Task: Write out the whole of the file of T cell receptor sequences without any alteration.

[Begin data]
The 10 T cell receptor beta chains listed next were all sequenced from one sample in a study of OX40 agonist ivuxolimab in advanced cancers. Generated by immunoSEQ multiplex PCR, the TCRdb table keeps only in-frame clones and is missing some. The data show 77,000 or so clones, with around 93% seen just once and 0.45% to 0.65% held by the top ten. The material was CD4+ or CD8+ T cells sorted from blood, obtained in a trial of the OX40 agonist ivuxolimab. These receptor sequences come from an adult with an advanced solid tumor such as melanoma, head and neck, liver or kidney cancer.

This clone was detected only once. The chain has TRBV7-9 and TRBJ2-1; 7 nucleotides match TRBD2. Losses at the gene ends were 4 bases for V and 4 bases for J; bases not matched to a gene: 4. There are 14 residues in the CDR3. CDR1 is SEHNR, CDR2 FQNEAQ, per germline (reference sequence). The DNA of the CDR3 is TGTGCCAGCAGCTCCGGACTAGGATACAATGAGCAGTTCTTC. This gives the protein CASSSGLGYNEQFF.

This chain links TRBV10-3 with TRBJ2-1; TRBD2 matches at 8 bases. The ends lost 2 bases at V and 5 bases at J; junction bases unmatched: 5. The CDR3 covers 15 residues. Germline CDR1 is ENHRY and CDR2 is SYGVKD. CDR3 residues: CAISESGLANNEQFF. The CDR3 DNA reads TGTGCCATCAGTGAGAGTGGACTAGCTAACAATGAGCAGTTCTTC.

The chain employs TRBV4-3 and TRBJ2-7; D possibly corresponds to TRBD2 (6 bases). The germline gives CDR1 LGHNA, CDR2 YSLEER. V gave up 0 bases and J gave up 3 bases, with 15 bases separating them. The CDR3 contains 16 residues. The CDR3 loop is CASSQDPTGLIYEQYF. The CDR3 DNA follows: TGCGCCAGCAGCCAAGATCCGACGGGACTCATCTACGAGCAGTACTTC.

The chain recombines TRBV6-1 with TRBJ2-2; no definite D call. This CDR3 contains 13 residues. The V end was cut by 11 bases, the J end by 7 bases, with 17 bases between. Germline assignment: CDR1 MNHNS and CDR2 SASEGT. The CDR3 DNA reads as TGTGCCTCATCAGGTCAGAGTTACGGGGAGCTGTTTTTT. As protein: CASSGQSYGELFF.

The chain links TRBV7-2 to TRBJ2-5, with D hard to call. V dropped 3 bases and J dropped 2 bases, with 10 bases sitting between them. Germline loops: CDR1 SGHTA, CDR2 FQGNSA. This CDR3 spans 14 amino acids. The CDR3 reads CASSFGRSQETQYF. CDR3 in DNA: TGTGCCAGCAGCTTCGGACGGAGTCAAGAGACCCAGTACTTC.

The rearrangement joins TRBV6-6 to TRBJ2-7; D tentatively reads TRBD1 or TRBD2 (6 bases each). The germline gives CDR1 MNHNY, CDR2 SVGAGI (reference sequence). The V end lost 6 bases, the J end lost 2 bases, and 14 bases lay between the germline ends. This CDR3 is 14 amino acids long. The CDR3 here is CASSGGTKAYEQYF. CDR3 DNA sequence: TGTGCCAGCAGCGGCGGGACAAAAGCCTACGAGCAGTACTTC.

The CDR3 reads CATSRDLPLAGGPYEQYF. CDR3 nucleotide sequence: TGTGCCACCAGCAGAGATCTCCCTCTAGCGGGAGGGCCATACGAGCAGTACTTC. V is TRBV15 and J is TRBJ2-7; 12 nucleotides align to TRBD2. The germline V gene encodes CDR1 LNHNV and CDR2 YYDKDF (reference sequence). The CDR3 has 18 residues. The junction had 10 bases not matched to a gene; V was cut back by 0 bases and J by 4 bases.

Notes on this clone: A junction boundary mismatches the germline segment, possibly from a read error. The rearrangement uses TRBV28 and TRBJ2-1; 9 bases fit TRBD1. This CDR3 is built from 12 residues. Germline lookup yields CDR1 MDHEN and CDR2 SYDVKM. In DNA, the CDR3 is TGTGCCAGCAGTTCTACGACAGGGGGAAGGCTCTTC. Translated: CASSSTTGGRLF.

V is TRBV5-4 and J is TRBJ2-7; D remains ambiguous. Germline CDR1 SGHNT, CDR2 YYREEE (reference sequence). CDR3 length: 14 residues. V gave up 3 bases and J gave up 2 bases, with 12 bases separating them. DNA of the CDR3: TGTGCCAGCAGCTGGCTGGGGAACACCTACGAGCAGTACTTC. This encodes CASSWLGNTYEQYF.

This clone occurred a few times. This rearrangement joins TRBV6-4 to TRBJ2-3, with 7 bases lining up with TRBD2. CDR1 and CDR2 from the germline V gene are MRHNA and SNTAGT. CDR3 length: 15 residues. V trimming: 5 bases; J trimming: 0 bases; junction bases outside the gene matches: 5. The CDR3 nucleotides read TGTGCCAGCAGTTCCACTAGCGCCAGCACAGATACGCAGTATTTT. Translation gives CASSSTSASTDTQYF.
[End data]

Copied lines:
The 10 T cell receptor beta chains listed next were all sequenced from one sample in a study of OX40 agonist ivuxolimab in advanced cancers. Generated by immunoSEQ multiplex PCR, the TCRdb table keeps only in-frame clones and is missing some. The data show 77,000 or so clones, with around 93% seen just once and 0.45% to 0.65% held by the top ten. The material was CD4+ or CD8+ T cells sorted from blood, obtained in a trial of the OX40 agonist ivuxolimab. These receptor sequences come from an adult with an advanced solid tumor such as melanoma, head and neck, liver or kidney cancer.

This clone was detected only once. The chain has TRBV7-9 and TRBJ2-1; 7 nucleotides match TRBD2. Losses at the gene ends were 4 bases for V and 4 bases for J; bases not matched to a gene: 4. There are 14 residues in the CDR3. CDR1 is SEHNR, CDR2 FQNEAQ, per germline (reference sequence). The DNA of the CDR3 is TGTGCCAGCAGCTCCGGACTAGGATACAATGAGCAGTTCTTC. This gives the protein CASSSGLGYNEQFF.

This chain links TRBV10-3 with TRBJ2-1; TRBD2 matches at 8 bases. The ends lost 2 bases at V and 5 bases at J; junction bases unmatched: 5. The CDR3 covers 15 residues. Germline CDR1 is ENHRY and CDR2 is SYGVKD. CDR3 residues: CAISESGLANNEQFF. The CDR3 DNA reads TGTGCCATCAGTGAGAGTGGACTAGCTAACAATGAGCAGTTCTTC.

The chain employs TRBV4-3 and TRBJ2-7; D possibly corresponds to TRBD2 (6 bases). The germline gives CDR1 LGHNA, CDR2 YSLEER. V gave up 0 bases and J gave up 3 bases, with 15 bases separating them. The CDR3 contains 16 residues. The CDR3 loop is CASSQDPTGLIYEQYF. The CDR3 DNA follows: TGCGCCAGCAGCCAAGATCCGACGGGACTCATCTACGAGCAGTACTTC.

The chain recombines TRBV6-1 with TRBJ2-2; no definite D call. This CDR3 contains 13 residues. The V end was cut by 11 bases, the J end by 7 bases, with 17 bases between. Germline assignment: CDR1 MNHNS and CDR2 SASEGT. The CDR3 DNA reads as TGTGCCTCATCAGGTCAGAGTTACGGGGAGCTGTTTTTT. As protein: CASSGQSYGELFF.

The chain links TRBV7-2 to TRBJ2-5, with D hard to call. V dropped 3 bases and J dropped 2 bases, with 10 bases sitting between them. Germline loops: CDR1 SGHTA, CDR2 FQGNSA. This CDR3 spans 14 amino acids. The CDR3 reads CASSFGRSQETQYF. CDR3 in DNA: TGTGCCAGCAGCTTCGGACGGAGTCAAGAGACCCAGTACTTC.

The rearrangement joins TRBV6-6 to TRBJ2-7; D tentatively reads TRBD1 or TRBD2 (6 bases each). The germline gives CDR1 MNHNY, CDR2 SVGAGI (reference sequence). The V end lost 6 bases, the J end lost 2 bases, and 14 bases lay between the germline ends. This CDR3 is 14 amino acids long. The CDR3 here is CASSGGTKAYEQYF. CDR3 DNA sequence: TGTGCCAGCAGCGGCGGGACAAAAGCCTACGAGCAGTACTTC.

The CDR3 reads CATSRDLPLAGGPYEQYF. CDR3 nucleotide sequence: TGTGCCACCAGCAGAGATCTCCCTCTAGCGGGAGGGCCATACGAGCAGTACTTC. V is TRBV15 and J is TRBJ2-7; 12 nucleotides align to TRBD2. The germline V gene encodes CDR1 LNHNV and CDR2 YYDKDF (reference sequence). The CDR3 has 18 residues. The junction had 10 bases not matched to a gene; V was cut back by 0 bases and J by 4 bases.

Notes on this clone: A junction boundary mismatches the germline segment, possibly from a read error. The rearrangement uses TRBV28 and TRBJ2-1; 9 bases fit TRBD1. This CDR3 is built from 12 residues. Germline lookup yields CDR1 MDHEN and CDR2 SYDVKM. In DNA, the CDR3 is TGTGCCAGCAGTTCTACGACAGGGGGAAGGCTCTTC. Translated: CASSSTTGGRLF.

V is TRBV5-4 and J is TRBJ2-7; D remains ambiguous. Germline CDR1 SGHNT, CDR2 YYREEE (reference sequence). CDR3 length: 14 residues. V gave up 3 bases and J gave up 2 bases, with 12 bases separating them. DNA of the CDR3: TGTGCCAGCAGCTGGCTGGGGAACACCTACGAGCAGTACTTC. This encodes CASSWLGNTYEQYF.

This clone occurred a few times. This rearrangement joins TRBV6-4 to TRBJ2-3, with 7 bases lining up with TRBD2. CDR1 and CDR2 from the germline V gene are MRHNA and SNTAGT. CDR3 length: 15 residues. V trimming: 5 bases; J trimming: 0 bases; junction bases outside the gene matches: 5. The CDR3 nucleotides read TGTGCCAGCAGTTCCACTAGCGCCAGCACAGATACGCAGTATTTT. Translation gives CASSSTSASTDTQYF.